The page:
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All posts by LKY

Xinhua: Chinese SOEs Are “Big but Not Strong”

According to an article that Xinhua published, in 2002, only 11 Chinese companies made the Fortune Global 500 list, but, in 2017, 115 Chinese companies made the list compared to 132 U.S. companies. Most of the Chinese companies are from the bank, insurance, telecommunication, and electric grid industries while 60 percent of the companies were SOEs (state owned enterprises) and accounted for over 80 percent of the net capital and total income. However the article called these SOEs “big but not strong.” They lacked the ability to be competitive, especially in value creation ability. The article stated that the Chinese companies lagged behind in Internet, information technology, pharmaceutical, automotive, military, semiconductor, and chip industries when compared to the Western companies. Among those 109 Chinese companies on the Global Fortune 500 list, the Return of Asset rate was only 1.65 percent compared to 4.79 percent for the U.S. companies. Chinese SOEs are behind in the high end core technology and the spare parts industry and there are no companies that are even comparable with the Western companies in the pharmaceutical and semi-conductor industries. The article reported that the Chinese SOEs need to make breakthroughs in renovation and resource dependency and to rely less on core product imports while improving on brand position and quality.

Source: Xinhua, January 15, 2018

Aboluowang Commentary: Xi Jinping Is Unlikely to Make a Term Change during the Upcoming Central Committee Plenary Session

Aboluowang published a commentary article in which it reported that any speculation that Xi Jinping might push for a term change during the upcoming central committee plenary session might have come from Jiang’s faction for the purpose of creating negative media trouble for Xi.

According to the article, the second plenary session of the 19th Party Central Committee will be held from Jan. 18 to 19 in Beijing. The major agenda of the meeting will be to make small changes in the constitution. A number of different media outlets, including Deutsche Welle, Bloomberg News, and Mingbao speculated that Xi Jinping might want to incorporate a change in the term limit for the Presidency into the constitution because he has apprehended large number of corrupt officials and, during his term, has touched the core interest of Jiang’s faction. Once his term ends, he and his family could face danger. However, based on Xinhua’s report that there will be a small change made to the constitution during the plenary session, it is unlikely that a change in the term limit will be made this time. It is likely that some additional “Xi Jinping Thought,” which was added into party constitution last year, could be included in the constitution this time. The Aboluowang commentary suggested that the Chinese Communist Party always plays black box politics and there has been no defined rule regarding its succession plan. There can be many different forms if one wishes to stay in power, just as how Deng Xiaoping and Jiang Zemin continued to exercise their influence after they stepped down from their post. Currently Xi’s control over power is not yet complete. It is unlikely for him to push for a term change and invite more trouble for himself. Therefore the faction that Jiang leads could have made up much of the speculation out there in order to create negative media trouble for Xi.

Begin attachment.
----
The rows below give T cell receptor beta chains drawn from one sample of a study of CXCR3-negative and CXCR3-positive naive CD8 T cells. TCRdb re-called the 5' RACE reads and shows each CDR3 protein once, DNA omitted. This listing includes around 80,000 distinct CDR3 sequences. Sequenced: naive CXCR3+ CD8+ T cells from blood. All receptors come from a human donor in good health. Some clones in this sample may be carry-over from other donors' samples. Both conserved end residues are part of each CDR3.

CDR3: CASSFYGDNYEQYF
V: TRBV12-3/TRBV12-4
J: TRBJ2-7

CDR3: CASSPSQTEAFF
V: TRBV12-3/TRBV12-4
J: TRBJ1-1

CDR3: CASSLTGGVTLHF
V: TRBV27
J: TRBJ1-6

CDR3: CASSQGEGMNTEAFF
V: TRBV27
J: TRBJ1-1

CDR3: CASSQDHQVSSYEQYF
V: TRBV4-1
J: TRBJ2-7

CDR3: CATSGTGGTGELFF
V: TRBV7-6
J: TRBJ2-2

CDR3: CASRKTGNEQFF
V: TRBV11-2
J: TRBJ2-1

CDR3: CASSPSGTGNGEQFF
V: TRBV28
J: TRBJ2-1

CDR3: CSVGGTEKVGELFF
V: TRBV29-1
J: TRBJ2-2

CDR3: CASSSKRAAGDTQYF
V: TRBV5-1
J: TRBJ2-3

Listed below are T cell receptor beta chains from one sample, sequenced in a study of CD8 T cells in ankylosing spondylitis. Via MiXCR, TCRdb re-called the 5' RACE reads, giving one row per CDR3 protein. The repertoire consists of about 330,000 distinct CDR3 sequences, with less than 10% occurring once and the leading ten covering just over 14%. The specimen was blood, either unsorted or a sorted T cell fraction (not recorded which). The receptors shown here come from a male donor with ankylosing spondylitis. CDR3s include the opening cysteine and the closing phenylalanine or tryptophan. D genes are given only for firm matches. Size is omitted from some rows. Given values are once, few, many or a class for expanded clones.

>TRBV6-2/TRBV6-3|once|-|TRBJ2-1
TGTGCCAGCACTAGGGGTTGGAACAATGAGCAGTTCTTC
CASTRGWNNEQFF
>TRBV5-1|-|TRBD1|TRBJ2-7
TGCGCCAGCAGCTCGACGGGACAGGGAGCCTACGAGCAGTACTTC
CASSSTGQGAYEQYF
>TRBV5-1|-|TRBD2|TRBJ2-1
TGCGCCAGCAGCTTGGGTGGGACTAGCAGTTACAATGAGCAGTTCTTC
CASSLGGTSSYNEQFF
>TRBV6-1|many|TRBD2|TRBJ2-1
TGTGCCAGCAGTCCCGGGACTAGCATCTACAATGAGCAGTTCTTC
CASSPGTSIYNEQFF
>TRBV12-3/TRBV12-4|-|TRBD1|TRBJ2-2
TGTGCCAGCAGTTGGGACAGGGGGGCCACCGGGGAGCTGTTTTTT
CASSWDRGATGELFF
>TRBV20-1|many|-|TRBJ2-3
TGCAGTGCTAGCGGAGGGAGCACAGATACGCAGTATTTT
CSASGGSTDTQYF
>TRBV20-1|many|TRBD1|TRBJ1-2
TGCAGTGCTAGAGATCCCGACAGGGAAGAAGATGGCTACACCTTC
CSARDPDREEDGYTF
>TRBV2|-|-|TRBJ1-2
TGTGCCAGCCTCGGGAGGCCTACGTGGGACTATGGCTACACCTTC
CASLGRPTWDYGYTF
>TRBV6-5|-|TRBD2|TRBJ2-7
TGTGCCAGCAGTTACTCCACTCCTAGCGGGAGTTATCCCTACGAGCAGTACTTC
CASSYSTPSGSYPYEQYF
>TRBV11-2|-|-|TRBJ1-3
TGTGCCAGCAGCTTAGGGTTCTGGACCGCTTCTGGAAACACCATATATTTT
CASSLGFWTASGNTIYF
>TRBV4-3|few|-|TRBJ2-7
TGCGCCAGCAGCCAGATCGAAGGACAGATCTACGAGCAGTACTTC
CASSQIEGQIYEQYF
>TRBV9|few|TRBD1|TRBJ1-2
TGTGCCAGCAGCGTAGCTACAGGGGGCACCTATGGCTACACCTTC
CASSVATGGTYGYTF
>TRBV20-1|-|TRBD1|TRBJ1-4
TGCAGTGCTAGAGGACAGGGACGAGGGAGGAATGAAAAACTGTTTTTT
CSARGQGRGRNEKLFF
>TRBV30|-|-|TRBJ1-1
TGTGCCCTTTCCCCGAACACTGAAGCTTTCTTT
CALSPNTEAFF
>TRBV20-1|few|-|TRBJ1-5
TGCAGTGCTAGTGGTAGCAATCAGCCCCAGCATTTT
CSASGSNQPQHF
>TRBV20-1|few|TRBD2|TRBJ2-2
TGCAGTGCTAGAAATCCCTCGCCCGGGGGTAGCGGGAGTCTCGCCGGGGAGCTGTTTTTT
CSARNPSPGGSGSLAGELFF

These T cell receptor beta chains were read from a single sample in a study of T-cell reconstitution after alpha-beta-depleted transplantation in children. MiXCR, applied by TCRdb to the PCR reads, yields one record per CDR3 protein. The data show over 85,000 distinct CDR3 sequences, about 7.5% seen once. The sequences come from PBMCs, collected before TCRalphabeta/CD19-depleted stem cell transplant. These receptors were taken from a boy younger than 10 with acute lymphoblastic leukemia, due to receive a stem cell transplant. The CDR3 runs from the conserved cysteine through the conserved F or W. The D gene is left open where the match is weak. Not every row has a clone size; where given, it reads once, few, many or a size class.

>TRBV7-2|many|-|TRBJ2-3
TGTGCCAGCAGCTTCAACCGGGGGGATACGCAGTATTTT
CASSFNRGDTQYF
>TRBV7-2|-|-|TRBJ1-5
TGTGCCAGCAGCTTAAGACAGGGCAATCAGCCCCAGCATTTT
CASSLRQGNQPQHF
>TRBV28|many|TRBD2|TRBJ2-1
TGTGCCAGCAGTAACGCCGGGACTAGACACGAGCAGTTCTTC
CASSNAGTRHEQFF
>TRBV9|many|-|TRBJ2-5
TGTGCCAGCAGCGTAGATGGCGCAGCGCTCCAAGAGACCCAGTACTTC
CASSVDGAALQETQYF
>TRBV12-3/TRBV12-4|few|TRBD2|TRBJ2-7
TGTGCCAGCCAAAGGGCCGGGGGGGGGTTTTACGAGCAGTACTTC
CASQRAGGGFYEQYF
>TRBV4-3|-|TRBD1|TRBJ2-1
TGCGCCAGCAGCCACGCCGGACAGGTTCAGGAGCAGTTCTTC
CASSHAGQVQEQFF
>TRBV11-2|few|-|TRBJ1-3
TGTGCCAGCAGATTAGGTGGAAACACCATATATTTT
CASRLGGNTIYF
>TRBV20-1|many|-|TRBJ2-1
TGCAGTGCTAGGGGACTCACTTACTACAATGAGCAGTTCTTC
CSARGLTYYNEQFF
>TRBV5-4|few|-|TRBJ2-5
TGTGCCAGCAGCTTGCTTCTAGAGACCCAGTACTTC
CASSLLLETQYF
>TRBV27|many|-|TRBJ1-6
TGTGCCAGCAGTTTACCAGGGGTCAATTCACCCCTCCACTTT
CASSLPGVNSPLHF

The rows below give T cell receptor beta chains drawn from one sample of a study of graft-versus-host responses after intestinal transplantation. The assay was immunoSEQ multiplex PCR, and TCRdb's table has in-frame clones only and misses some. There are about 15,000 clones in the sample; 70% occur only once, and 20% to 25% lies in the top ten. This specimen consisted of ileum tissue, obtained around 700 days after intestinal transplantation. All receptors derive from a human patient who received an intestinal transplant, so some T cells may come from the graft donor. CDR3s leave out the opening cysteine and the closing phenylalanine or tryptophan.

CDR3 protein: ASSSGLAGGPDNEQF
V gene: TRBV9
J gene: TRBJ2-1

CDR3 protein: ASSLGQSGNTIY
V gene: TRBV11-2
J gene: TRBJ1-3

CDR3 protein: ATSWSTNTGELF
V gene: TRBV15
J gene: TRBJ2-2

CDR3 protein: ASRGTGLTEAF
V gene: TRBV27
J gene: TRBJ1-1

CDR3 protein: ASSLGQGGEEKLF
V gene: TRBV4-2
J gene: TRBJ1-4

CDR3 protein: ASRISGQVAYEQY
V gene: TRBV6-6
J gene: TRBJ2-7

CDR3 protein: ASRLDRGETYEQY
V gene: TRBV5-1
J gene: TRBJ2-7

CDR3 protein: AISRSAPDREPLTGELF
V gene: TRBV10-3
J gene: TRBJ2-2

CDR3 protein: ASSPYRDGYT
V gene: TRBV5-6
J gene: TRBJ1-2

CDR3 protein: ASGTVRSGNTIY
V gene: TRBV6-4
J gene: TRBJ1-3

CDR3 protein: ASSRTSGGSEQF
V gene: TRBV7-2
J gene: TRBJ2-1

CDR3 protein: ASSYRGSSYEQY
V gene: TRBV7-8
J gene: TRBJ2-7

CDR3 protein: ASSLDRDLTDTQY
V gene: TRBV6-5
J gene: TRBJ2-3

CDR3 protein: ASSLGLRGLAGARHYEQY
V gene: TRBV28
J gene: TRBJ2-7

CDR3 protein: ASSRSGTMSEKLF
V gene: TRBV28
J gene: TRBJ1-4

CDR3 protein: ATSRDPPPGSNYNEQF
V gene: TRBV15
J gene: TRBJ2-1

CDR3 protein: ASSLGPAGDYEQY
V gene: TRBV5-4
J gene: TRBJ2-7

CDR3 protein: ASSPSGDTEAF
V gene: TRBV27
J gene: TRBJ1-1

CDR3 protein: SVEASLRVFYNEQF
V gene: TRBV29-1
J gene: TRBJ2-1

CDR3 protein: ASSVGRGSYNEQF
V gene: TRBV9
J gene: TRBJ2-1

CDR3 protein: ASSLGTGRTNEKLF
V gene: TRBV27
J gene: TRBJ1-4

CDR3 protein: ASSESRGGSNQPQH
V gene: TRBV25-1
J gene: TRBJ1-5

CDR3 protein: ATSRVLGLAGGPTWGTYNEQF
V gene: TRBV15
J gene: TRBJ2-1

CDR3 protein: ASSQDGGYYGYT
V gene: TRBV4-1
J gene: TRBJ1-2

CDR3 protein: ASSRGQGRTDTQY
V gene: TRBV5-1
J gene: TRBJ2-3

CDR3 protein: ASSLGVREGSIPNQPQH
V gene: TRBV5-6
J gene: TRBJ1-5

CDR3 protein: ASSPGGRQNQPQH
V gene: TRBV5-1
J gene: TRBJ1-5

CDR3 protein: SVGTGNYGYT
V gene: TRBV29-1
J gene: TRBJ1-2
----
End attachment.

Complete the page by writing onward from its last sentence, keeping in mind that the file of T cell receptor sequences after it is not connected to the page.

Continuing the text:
Source: Aboluowang, January 14, 2018

Shanghai Marriott under Investigation for Listing Taiwan, Macau, Taiwan, and Tibet as Countries on its Website

In a recent news report, Duowei stated that the Marriott Hotel chain violated the Internet security and advertising law in China when it listed Taiwan, Macau, Taiwan, and Tibet as countries. The Shanghai Huangpu District Internet Information Office has, currently, placed the Marriott under investigation. According to the report, on January 9, the Marriott issued an apology on its official Weibo account saying it was a system error. On January 10, the Shanghai Huangpu District Internet Information Office issued a notice stating that they have met with the representatives of the Shanghai Marriott twice and requested it to take down the incorrect information from its website and cell phone apps immediately to “eliminate the negative influence.” According to Duowei news, in addition to the Marriott, the official websites of other luxury brands, including Audi, Cartier, Hermes, Burberry, and Armani also listed Hong Kong, Macau, and Taiwan as countries.

Source: Duowei News, January 10, 2018